From contributing Ranter Allan Armitage
I have been asked so many times “Why are you so keen on gardening?” My reply is “You should see the people who come to my talks, now they are really nuts!” I wrote this short essay after being asked that too many times.
—Excerpted from Herbaceous Perennials Plants 3rd edition
I still possess a small booklet called To Buy or Not to Buy about why people buy plants, based on in-depth interviews with gardeners in different areas of the country. Its objectives were not to determine common motivations such as “to make my yard look pretty,” but to bring out the true and somewhat deeply hidden reasons why people garden.
I have talked about some of their findings in almost every lecture I have given for the last twenty years. And whenever I do, people nod their heads in agreement, and wonder why they haven’t heard these things before.
When gardeners are asked to describe reasons for gardening, three words emerge time and again: therapeutic, creative and exciting. Such words are more often associated with sporting events than gardening—nonetheless, therapy, creativity, and excitement are integral parts of gardening.
Therapeutic, because of the feeling that all is well with the world when our hands are in Mother Earth. Therapeutic because when a seed is sown, a cutting rooted, or seedling planted, we have accomplished something important.
Creative, because artistry is an inescapable part of gardening. A swath of Astilbe brightens the shade, a grouping of cool-leaved Artemisia brings calm to its neighbors, and a half-dozen forget-me-nots sing of spring. Each grouping creates vistas of beauty. We do not require a degree in landscape architecture to create such beauty; all we need is the simple love of gardening.
Exciting is a word seldom attributed to gardening. But is it not exciting to watch a garden change with time? To watch wild ginger bull through the soil in early spring, anticipate the popping of the buds of balloon flower, and anticipate the magic of the re-emergence of resurrection flower—these things are truly exciting.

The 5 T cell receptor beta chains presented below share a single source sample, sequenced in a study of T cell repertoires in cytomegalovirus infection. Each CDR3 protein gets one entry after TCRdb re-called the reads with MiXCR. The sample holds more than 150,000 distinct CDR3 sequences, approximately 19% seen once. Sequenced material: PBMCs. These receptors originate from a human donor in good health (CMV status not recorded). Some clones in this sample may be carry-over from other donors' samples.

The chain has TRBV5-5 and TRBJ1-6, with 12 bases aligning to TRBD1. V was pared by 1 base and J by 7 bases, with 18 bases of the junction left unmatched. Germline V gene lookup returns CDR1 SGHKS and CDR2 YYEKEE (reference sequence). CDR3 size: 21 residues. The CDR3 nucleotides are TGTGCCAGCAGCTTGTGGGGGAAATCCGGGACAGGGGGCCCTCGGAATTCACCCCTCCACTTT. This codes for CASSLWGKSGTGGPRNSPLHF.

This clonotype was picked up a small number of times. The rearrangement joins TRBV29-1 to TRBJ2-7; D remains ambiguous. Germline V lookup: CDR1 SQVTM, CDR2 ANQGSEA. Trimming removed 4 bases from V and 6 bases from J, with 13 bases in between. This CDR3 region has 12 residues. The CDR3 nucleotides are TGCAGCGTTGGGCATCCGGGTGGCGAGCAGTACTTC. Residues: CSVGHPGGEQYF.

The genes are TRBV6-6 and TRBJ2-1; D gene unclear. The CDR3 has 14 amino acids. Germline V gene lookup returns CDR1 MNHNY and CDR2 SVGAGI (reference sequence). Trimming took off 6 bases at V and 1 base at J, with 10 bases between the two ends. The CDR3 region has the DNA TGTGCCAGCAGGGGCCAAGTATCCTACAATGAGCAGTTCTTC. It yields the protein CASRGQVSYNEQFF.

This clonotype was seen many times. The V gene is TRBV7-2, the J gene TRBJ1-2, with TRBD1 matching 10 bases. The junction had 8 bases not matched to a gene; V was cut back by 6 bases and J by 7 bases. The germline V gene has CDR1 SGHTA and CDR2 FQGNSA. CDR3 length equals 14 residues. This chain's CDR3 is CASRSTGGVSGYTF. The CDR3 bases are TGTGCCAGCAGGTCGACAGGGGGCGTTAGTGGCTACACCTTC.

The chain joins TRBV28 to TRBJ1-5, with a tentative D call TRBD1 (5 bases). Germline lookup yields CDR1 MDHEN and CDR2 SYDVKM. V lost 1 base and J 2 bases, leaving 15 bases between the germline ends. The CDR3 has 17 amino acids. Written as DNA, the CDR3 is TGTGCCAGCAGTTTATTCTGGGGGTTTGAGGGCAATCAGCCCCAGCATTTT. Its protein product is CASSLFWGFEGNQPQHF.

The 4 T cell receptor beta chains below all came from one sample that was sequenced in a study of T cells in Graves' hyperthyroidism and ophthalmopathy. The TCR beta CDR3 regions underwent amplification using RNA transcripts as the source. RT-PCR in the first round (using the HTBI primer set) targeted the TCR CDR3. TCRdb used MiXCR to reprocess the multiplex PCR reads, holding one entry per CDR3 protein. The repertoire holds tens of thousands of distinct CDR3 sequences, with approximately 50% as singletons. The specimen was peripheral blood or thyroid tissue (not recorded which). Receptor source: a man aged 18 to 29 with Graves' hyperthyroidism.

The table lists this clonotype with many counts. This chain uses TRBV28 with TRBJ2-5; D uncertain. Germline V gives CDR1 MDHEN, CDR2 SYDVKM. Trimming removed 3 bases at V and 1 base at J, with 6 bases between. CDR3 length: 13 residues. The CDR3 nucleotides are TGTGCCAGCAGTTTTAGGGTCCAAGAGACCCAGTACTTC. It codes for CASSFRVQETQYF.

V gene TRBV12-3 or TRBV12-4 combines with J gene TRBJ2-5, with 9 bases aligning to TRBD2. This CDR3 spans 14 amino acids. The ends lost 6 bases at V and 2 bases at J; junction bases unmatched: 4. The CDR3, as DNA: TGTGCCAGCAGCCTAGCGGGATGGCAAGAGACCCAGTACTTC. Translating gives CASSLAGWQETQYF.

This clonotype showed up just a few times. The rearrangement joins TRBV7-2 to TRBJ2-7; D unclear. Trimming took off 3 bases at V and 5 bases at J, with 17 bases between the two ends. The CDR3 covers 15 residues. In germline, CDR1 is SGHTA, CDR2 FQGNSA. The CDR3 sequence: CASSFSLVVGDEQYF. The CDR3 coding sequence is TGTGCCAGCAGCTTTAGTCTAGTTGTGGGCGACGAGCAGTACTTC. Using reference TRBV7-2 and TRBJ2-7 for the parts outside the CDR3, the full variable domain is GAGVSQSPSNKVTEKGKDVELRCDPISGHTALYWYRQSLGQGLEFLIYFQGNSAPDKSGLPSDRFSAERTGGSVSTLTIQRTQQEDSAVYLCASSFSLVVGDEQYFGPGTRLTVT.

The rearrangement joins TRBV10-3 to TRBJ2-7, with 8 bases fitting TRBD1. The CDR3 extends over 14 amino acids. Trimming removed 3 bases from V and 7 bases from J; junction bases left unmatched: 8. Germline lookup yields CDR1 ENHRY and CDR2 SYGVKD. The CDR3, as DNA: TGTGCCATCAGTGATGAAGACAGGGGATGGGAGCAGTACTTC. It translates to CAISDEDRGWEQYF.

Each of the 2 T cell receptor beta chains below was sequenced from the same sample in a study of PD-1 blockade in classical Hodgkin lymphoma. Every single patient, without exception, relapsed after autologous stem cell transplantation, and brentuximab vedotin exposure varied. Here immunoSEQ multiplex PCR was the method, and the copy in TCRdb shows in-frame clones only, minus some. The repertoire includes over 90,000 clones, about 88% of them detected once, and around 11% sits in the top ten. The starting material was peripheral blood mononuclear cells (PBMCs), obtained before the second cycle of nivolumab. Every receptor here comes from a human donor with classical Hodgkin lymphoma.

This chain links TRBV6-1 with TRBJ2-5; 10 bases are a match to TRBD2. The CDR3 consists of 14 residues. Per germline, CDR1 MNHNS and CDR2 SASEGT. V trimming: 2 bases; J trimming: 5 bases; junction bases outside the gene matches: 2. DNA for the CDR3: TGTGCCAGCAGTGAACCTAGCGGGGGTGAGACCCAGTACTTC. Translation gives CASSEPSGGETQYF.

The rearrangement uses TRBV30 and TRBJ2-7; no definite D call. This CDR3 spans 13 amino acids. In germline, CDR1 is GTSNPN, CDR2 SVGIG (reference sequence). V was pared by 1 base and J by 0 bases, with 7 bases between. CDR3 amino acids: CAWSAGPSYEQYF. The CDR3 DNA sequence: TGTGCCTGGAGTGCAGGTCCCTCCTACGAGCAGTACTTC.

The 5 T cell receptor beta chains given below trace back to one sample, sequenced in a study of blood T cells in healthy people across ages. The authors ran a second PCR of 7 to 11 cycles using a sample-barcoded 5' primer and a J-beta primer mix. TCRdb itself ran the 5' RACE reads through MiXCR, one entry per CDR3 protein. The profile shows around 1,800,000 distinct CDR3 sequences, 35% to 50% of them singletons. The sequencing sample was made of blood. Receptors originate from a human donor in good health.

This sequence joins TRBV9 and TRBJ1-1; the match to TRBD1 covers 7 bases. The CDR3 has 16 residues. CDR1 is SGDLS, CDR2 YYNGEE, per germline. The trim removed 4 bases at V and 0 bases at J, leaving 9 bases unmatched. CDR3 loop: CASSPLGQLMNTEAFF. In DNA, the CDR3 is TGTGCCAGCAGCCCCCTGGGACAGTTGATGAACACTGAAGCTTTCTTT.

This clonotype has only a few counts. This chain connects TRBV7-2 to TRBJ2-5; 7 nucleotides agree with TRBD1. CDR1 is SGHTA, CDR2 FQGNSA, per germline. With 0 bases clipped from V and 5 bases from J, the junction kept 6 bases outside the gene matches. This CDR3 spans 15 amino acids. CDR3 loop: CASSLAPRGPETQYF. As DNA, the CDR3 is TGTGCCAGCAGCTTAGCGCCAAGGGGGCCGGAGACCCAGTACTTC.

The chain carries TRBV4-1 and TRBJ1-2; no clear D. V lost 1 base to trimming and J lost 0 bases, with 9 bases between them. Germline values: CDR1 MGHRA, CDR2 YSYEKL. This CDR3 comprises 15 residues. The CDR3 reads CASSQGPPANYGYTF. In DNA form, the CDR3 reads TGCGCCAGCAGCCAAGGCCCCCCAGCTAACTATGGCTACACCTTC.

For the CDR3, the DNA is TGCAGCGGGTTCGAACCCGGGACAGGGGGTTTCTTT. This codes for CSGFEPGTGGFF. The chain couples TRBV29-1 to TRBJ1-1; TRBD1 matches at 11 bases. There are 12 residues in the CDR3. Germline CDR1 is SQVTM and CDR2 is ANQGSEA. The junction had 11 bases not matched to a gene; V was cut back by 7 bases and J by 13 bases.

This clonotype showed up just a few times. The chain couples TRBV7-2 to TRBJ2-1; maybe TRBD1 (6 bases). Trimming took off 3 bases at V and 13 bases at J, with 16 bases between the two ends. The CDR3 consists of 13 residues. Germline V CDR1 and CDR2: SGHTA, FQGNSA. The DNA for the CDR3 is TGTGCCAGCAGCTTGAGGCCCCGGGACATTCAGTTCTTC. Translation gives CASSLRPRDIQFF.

Perhaps a couple of quotes from the past are also appropriate. The first is attributed to the great plant hunter Ernest Henry Wilson, who wrote it just three years before his death in 1930:
There are no happier folk than plant-lovers and none more generous than those who garden. There is a delightful freemasonry about them; they mingle on a common plane, share freely their knowledge and with advice help one over the stepping stones that lead to success. It is truthfully said that a congenial companion doubles the pleasures and halves the discomforts of travel and so it is with the brotherhood who love plants. (from E. H. Wilson, Plant Hunting, v.1, 1927)
A second quote comes from one of my former students, who wrote an essay on why people embrace perennials in their gardens. His essay could have been about any of our favorite groups of plants. (Those who believe our students aren’t among the finest in the world need to come and visit my classes.)
Americans, as a rule, live with a certain sense of urgency. Perhaps this is the price we pay for living in such a young country. Why waste time with some fickle plant that will flower only for a few short moments each year when there are countless annuals just begging to bloom all summer long? The commitment perennials require represents the driving force behind gardening as a whole. When someone kills a window box of petunias, there is no love lost. Odds are that a quick trip to Kmart will have the window box blooming again in short order. Let there be no doubt about the glorious beauty of a well-planted annual garden. But for all their show and eagerness-to-please, annuals provoke no anticipation. To be among an established garden teaches one why we have gardens at all; gardens are our refuge from the irritations of everyday life, places of peace and serenity that provide the hope and anticipation of good things to come.
(Ken James, student, 1995)
Today, Ken and his wife Leah are proud owners of James Greenhouses in beautiful Colbert, Georgia, and are exceptional growers of perennials. And the booklet To Buy or Not to Buy was written in 1968. It is just as relevant now as it was then.